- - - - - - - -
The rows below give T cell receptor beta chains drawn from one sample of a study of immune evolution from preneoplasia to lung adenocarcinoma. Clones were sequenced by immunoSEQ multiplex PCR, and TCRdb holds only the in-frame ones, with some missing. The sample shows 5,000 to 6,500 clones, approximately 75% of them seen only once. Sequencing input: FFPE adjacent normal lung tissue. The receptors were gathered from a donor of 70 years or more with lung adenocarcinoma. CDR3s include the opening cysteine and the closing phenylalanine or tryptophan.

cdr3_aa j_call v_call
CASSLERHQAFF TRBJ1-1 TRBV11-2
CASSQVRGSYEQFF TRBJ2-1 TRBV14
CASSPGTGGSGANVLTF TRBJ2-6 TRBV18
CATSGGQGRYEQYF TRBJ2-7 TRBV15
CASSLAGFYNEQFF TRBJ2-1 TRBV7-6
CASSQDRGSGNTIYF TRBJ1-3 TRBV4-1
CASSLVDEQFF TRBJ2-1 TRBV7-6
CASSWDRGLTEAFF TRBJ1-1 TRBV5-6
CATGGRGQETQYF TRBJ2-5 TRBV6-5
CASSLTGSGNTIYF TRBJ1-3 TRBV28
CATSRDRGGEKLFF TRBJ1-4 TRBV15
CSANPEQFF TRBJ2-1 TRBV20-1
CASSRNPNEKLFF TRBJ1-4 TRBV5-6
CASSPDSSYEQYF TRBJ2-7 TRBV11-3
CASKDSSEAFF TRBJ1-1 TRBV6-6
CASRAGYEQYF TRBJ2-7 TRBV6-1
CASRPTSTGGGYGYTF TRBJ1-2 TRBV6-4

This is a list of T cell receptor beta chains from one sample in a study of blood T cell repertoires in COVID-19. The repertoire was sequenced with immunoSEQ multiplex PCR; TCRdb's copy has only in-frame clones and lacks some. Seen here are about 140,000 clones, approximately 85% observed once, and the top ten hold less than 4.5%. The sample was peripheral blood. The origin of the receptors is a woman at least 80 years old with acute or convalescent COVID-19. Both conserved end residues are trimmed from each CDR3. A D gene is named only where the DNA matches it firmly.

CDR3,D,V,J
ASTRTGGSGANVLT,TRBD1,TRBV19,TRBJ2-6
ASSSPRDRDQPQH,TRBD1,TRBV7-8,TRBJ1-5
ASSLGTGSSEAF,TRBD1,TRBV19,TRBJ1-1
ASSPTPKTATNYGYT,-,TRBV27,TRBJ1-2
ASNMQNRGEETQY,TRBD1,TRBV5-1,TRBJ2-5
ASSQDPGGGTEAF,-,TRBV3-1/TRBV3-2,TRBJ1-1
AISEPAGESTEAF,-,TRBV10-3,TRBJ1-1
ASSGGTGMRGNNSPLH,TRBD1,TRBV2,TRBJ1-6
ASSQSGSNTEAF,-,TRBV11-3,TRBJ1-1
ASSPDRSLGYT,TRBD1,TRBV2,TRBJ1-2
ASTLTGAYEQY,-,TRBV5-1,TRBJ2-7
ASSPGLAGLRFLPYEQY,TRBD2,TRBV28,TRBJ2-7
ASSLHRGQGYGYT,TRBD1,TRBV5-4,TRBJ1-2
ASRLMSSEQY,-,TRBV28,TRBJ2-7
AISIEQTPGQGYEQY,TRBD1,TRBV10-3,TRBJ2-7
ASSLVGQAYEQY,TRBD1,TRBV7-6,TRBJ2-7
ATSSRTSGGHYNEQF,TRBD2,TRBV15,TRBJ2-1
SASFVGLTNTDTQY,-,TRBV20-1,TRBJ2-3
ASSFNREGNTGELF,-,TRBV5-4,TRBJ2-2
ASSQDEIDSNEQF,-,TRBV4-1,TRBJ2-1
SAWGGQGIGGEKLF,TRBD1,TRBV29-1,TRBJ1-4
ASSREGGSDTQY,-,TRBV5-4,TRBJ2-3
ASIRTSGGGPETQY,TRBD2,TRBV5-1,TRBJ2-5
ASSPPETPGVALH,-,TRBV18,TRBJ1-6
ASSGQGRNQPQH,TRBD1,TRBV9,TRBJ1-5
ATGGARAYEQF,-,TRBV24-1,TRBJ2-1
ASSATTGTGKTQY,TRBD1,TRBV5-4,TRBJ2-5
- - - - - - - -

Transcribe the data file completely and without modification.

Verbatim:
The rows below give T cell receptor beta chains drawn from one sample of a study of immune evolution from preneoplasia to lung adenocarcinoma. Clones were sequenced by immunoSEQ multiplex PCR, and TCRdb holds only the in-frame ones, with some missing. The sample shows 5,000 to 6,500 clones, approximately 75% of them seen only once. Sequencing input: FFPE adjacent normal lung tissue. The receptors were gathered from a donor of 70 years or more with lung adenocarcinoma. CDR3s include the opening cysteine and the closing phenylalanine or tryptophan.

cdr3_aa j_call v_call
CASSLERHQAFF TRBJ1-1 TRBV11-2
CASSQVRGSYEQFF TRBJ2-1 TRBV14
CASSPGTGGSGANVLTF TRBJ2-6 TRBV18
CATSGGQGRYEQYF TRBJ2-7 TRBV15
CASSLAGFYNEQFF TRBJ2-1 TRBV7-6
CASSQDRGSGNTIYF TRBJ1-3 TRBV4-1
CASSLVDEQFF TRBJ2-1 TRBV7-6
CASSWDRGLTEAFF TRBJ1-1 TRBV5-6
CATGGRGQETQYF TRBJ2-5 TRBV6-5
CASSLTGSGNTIYF TRBJ1-3 TRBV28
CATSRDRGGEKLFF TRBJ1-4 TRBV15
CSANPEQFF TRBJ2-1 TRBV20-1
CASSRNPNEKLFF TRBJ1-4 TRBV5-6
CASSPDSSYEQYF TRBJ2-7 TRBV11-3
CASKDSSEAFF TRBJ1-1 TRBV6-6
CASRAGYEQYF TRBJ2-7 TRBV6-1
CASRPTSTGGGYGYTF TRBJ1-2 TRBV6-4

This is a list of T cell receptor beta chains from one sample in a study of blood T cell repertoires in COVID-19. The repertoire was sequenced with immunoSEQ multiplex PCR; TCRdb's copy has only in-frame clones and lacks some. Seen here are about 140,000 clones, approximately 85% observed once, and the top ten hold less than 4.5%. The sample was peripheral blood. The origin of the receptors is a woman at least 80 years old with acute or convalescent COVID-19. Both conserved end residues are trimmed from each CDR3. A D gene is named only where the DNA matches it firmly.

CDR3,D,V,J
ASTRTGGSGANVLT,TRBD1,TRBV19,TRBJ2-6
ASSSPRDRDQPQH,TRBD1,TRBV7-8,TRBJ1-5
ASSLGTGSSEAF,TRBD1,TRBV19,TRBJ1-1
ASSPTPKTATNYGYT,-,TRBV27,TRBJ1-2
ASNMQNRGEETQY,TRBD1,TRBV5-1,TRBJ2-5
ASSQDPGGGTEAF,-,TRBV3-1/TRBV3-2,TRBJ1-1
AISEPAGESTEAF,-,TRBV10-3,TRBJ1-1
ASSGGTGMRGNNSPLH,TRBD1,TRBV2,TRBJ1-6
ASSQSGSNTEAF,-,TRBV11-3,TRBJ1-1
ASSPDRSLGYT,TRBD1,TRBV2,TRBJ1-2
ASTLTGAYEQY,-,TRBV5-1,TRBJ2-7
ASSPGLAGLRFLPYEQY,TRBD2,TRBV28,TRBJ2-7
ASSLHRGQGYGYT,TRBD1,TRBV5-4,TRBJ1-2
ASRLMSSEQY,-,TRBV28,TRBJ2-7
AISIEQTPGQGYEQY,TRBD1,TRBV10-3,TRBJ2-7
ASSLVGQAYEQY,TRBD1,TRBV7-6,TRBJ2-7
ATSSRTSGGHYNEQF,TRBD2,TRBV15,TRBJ2-1
SASFVGLTNTDTQY,-,TRBV20-1,TRBJ2-3
ASSFNREGNTGELF,-,TRBV5-4,TRBJ2-2
ASSQDEIDSNEQF,-,TRBV4-1,TRBJ2-1
SAWGGQGIGGEKLF,TRBD1,TRBV29-1,TRBJ1-4
ASSREGGSDTQY,-,TRBV5-4,TRBJ2-3
ASIRTSGGGPETQY,TRBD2,TRBV5-1,TRBJ2-5
ASSPPETPGVALH,-,TRBV18,TRBJ1-6
ASSGQGRNQPQH,TRBD1,TRBV9,TRBJ1-5
ATGGARAYEQF,-,TRBV24-1,TRBJ2-1
ASSATTGTGKTQY,TRBD1,TRBV5-4,TRBJ2-5